legaspi_porkIt was past noon by then so we checked in and immediately went to a mall for lunch. Some of us went to a Chinese restaurant while the rest raided a pizza joint looking for vegetarian fare. The pork and broccoli dish was delectable. In the spirit of adventure and experimentation, I had a San Miguel apple flavoured beer for the first and last time.

legaspi_cagsawaAfter lunch we went to the Cagsawa ruins, the remnants of an 18th century Fanciscan church surrounded by paddy fields with Mt. Mayon as a backdrop. Mt Mayon, like most volcanoes, loomed over an otherwise flat landscape with just its tip hidden behind a tiny wisp of clouds. Very scenic and peaceful despite a number of fellow tourists, mostly Filipinos, milling around. We had buko juice (coconut water), bought and ate honey coated pilinuts, a local delicacy (melted in our mouth) and waited as the ladies browsed through each of the 20-odd almost identical shops with identical merchandise.  While waiting, a large group of friendly Filipinos wanted me to take some photos of them using 4-5 of their phones.  I obliged and answered their questions on where I was from.  One of them, a sailor, was thrilled to hear that I was from Chennai, India.  Apparently he had a lot of colleagues from Chennai.  He taught the others to greet me in Tamil and they all shouted “Vanakkam” in unison before departing.

From there we went to Ligñon hill which afforded a wonderful view of the city of Legaspi on one side and Mt. Mayon on the other. From the viewpoint we noticed a small airfield and wondered why such a small city had an airport and an airfield before we realized that the tiny airfield was the airport we had landed on earlier in the day. We also spotted a few birds including what we thought was a Philippine Bulbul, which sent our Filipina relatives into fits of uncontrollable giggling. Apparently, bulbul was Tagalog slang for a female body part. There was just so much to learn.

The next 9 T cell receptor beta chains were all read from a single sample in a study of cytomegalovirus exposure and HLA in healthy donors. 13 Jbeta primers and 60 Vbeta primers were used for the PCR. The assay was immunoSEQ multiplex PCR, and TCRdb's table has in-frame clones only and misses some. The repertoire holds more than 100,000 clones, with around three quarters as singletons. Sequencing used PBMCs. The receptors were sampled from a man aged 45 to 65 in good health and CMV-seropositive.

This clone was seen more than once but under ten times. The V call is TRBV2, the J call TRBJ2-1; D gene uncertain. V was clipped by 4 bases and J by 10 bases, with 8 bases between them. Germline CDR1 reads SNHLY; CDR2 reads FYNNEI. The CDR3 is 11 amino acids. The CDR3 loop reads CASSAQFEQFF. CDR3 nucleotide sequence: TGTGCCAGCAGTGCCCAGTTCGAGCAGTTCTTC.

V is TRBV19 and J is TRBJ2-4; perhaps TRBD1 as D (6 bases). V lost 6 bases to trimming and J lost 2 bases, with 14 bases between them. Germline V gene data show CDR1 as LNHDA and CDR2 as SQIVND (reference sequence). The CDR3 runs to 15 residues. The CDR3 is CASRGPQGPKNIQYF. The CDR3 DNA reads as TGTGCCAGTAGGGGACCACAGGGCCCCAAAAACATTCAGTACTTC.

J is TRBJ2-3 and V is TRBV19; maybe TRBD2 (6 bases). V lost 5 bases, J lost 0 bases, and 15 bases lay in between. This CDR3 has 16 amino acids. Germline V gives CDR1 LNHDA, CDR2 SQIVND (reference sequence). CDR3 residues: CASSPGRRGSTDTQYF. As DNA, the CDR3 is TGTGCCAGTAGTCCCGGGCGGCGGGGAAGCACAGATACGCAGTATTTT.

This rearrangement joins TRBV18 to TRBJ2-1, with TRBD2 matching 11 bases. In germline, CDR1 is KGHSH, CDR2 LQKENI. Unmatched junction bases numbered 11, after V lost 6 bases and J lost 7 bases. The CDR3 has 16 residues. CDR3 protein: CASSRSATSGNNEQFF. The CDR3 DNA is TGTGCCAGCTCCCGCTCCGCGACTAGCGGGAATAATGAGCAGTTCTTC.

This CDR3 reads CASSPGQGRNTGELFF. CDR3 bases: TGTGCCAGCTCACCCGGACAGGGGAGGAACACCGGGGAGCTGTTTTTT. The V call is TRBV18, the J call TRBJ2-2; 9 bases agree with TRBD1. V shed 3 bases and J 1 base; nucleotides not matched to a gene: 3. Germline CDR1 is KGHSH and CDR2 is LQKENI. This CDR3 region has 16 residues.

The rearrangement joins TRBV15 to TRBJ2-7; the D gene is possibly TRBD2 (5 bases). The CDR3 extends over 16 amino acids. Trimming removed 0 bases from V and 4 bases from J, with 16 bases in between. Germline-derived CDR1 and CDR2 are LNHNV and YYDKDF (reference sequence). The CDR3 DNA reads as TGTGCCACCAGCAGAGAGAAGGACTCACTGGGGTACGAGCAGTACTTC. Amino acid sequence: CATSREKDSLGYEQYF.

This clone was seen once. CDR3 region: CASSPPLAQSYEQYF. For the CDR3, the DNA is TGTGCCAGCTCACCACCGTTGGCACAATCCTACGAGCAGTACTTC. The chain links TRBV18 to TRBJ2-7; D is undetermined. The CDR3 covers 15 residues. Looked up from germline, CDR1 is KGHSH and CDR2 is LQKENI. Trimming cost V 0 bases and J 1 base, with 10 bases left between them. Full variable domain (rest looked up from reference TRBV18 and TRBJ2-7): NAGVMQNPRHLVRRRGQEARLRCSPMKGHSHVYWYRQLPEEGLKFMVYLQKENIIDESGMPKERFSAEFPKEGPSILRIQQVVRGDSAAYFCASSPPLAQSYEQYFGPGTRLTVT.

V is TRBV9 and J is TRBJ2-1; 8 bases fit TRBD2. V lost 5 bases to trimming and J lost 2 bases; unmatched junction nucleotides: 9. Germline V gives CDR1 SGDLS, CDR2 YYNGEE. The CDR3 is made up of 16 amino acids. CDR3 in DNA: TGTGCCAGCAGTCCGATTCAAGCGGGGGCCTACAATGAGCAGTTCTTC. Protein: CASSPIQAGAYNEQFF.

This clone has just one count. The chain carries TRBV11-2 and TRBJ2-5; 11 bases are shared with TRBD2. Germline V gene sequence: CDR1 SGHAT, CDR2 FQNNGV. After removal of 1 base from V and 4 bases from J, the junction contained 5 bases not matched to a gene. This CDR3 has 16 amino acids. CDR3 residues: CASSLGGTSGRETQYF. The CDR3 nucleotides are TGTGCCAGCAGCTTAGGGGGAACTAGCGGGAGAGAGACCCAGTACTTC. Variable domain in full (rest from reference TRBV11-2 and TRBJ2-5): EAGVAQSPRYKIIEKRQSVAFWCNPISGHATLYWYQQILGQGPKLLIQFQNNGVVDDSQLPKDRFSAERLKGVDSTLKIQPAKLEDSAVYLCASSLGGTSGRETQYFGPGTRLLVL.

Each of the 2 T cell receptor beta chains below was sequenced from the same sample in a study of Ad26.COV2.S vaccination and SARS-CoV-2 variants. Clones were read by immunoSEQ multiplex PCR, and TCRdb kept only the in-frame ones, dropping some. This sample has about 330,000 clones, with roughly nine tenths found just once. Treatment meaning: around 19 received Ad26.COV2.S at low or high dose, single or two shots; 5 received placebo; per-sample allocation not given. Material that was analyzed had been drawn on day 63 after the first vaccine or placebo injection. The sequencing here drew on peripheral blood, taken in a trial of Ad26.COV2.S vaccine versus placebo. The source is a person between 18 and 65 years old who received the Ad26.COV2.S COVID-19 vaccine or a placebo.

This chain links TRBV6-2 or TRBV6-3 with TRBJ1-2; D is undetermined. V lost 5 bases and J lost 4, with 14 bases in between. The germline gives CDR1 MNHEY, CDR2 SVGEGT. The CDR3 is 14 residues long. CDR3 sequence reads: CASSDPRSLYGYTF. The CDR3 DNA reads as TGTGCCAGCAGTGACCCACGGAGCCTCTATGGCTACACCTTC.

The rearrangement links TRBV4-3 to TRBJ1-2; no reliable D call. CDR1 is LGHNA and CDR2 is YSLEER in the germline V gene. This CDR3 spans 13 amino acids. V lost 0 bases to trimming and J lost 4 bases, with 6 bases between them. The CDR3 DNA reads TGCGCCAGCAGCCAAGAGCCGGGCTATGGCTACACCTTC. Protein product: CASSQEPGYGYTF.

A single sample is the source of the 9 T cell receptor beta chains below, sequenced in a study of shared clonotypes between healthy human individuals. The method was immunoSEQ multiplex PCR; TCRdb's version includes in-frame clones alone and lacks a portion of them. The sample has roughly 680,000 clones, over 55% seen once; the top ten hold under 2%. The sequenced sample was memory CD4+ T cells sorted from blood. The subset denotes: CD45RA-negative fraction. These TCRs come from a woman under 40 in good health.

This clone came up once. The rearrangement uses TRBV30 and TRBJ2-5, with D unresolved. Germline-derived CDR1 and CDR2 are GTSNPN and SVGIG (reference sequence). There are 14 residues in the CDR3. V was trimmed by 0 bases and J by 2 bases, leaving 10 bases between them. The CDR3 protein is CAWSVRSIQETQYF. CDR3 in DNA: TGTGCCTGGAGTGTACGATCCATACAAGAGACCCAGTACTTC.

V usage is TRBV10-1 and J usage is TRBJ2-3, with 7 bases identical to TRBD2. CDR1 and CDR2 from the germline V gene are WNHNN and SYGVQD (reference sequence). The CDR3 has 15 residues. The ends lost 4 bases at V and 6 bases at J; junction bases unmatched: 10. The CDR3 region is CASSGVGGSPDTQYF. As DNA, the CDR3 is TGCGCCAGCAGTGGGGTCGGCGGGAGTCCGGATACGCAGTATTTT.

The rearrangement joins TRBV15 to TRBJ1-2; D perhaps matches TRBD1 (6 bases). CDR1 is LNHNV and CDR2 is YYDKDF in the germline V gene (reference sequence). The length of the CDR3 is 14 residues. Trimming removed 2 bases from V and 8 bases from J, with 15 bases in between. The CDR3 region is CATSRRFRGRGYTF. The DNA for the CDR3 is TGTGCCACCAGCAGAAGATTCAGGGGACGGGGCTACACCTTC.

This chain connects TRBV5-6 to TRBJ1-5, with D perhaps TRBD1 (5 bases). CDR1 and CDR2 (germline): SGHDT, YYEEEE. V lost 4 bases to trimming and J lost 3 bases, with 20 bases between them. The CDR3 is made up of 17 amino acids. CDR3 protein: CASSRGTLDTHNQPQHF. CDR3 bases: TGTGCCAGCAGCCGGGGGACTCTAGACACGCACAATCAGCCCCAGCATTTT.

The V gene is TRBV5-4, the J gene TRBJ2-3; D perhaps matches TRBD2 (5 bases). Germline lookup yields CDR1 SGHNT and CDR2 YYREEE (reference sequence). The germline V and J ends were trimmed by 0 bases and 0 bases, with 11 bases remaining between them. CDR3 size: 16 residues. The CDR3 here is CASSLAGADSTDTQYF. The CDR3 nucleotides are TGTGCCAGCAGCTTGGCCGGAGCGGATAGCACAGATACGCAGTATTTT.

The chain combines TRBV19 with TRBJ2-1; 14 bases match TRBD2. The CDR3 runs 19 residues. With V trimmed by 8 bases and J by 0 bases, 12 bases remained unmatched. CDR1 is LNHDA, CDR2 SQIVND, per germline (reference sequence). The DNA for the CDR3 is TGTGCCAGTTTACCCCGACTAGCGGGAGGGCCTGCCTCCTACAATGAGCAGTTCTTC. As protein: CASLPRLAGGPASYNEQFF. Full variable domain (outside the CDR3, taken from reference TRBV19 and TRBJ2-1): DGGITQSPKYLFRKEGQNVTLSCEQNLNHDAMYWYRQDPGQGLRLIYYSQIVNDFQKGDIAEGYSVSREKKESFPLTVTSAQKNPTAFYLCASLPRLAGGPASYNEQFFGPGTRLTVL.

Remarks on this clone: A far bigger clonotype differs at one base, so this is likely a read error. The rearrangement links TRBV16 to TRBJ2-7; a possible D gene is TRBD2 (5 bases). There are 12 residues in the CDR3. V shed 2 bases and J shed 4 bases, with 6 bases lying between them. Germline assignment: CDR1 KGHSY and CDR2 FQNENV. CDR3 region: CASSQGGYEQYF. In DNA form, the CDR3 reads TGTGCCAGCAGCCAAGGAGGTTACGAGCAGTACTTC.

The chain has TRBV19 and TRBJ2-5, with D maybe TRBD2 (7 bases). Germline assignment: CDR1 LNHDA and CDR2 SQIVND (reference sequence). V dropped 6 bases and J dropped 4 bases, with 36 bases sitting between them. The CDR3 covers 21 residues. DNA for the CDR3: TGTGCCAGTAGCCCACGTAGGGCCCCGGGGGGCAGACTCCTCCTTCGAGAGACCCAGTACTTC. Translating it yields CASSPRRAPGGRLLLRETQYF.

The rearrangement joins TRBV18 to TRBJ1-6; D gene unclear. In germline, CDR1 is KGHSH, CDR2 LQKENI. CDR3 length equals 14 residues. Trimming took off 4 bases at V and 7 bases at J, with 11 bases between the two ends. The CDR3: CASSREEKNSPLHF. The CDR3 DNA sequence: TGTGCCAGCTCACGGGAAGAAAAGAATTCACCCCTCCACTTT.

It got dark pretty early, by around 5:30 PM, and so the rest of the evening we spent walking around Legaspi city. We bought some fruits at the open market, ogled at the colourful jeepnies and scouted around for a place to have dinner. We were again surprised to note that we were among the few foreigners in the city that day. There were quite a number of money changers in the city which we initially thought was suggestive of sizable tourist traffic. However, we noticed that most of those transacting there were locals, so we guessed that these exchanges were mostly catering to locals to help them convert the foreign exchange coming from their expat relatives.

This was another observation that brought home the fact that Filipinos were unfailingly cheerful, courteous and kind not because the tourism trade demanded it, but because that is their true nature. That’s just the way they are.

How can one not fall in love with people like that?!

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Comments»

1. Gita - March 18, 2016

Great!

2. S.satish Kumar - March 18, 2016

Luck you both.Now i am chalking up this too as a place of destination when i or hopefully both me and pondatti start touring the world in our late fifties and early sixties.

globejam - March 18, 2016

LOL! Why wait so long?